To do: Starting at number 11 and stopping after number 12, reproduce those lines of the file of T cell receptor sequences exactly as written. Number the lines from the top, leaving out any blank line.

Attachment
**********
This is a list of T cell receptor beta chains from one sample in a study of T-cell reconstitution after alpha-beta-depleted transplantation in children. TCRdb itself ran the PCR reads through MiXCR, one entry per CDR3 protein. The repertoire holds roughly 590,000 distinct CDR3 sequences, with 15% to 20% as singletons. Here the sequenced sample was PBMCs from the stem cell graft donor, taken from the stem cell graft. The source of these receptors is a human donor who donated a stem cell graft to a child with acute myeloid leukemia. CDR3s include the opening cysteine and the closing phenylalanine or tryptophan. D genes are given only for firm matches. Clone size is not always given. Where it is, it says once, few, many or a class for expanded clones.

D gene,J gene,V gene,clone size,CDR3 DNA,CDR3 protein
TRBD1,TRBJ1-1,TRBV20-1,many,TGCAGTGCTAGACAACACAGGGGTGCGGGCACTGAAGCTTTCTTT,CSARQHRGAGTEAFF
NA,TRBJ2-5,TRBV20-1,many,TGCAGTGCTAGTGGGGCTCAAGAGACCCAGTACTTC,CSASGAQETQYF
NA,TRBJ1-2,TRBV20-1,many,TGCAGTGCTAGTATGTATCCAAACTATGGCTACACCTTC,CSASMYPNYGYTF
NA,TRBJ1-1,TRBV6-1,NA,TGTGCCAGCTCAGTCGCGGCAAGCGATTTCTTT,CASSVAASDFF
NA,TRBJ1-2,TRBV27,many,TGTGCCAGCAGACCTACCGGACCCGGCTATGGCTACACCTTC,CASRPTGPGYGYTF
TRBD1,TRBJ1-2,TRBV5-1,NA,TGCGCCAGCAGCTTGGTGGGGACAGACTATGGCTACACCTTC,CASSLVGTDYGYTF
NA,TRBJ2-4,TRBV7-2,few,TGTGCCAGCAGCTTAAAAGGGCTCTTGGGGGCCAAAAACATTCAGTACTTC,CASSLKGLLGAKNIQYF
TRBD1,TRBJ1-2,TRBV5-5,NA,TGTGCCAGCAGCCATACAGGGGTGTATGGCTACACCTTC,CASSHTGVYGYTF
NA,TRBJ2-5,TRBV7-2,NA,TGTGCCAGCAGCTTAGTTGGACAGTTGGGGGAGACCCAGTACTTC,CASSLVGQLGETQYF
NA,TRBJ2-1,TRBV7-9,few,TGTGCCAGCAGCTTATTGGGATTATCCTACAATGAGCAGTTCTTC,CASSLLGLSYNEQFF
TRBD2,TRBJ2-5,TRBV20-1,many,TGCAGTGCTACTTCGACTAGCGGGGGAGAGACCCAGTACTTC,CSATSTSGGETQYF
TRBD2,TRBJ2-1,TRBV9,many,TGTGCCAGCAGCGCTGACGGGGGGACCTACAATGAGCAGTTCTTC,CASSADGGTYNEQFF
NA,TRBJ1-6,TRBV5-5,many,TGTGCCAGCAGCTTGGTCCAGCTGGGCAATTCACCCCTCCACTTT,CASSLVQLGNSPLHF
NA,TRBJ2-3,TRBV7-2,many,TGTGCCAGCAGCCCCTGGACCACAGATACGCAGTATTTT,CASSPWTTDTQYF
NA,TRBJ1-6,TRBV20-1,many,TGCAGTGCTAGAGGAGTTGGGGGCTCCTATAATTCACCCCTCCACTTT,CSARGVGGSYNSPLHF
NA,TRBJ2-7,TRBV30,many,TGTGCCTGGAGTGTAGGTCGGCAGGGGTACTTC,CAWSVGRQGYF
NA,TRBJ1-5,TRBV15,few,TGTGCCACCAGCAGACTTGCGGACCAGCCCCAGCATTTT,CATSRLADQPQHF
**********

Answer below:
NA,TRBJ2-5,TRBV7-2,NA,TGTGCCAGCAGCTTAGTTGGACAGTTGGGGGAGACCCAGTACTTC,CASSLVGQLGETQYF
NA,TRBJ2-1,TRBV7-9,few,TGTGCCAGCAGCTTATTGGGATTATCCTACAATGAGCAGTTCTTC,CASSLLGLSYNEQFF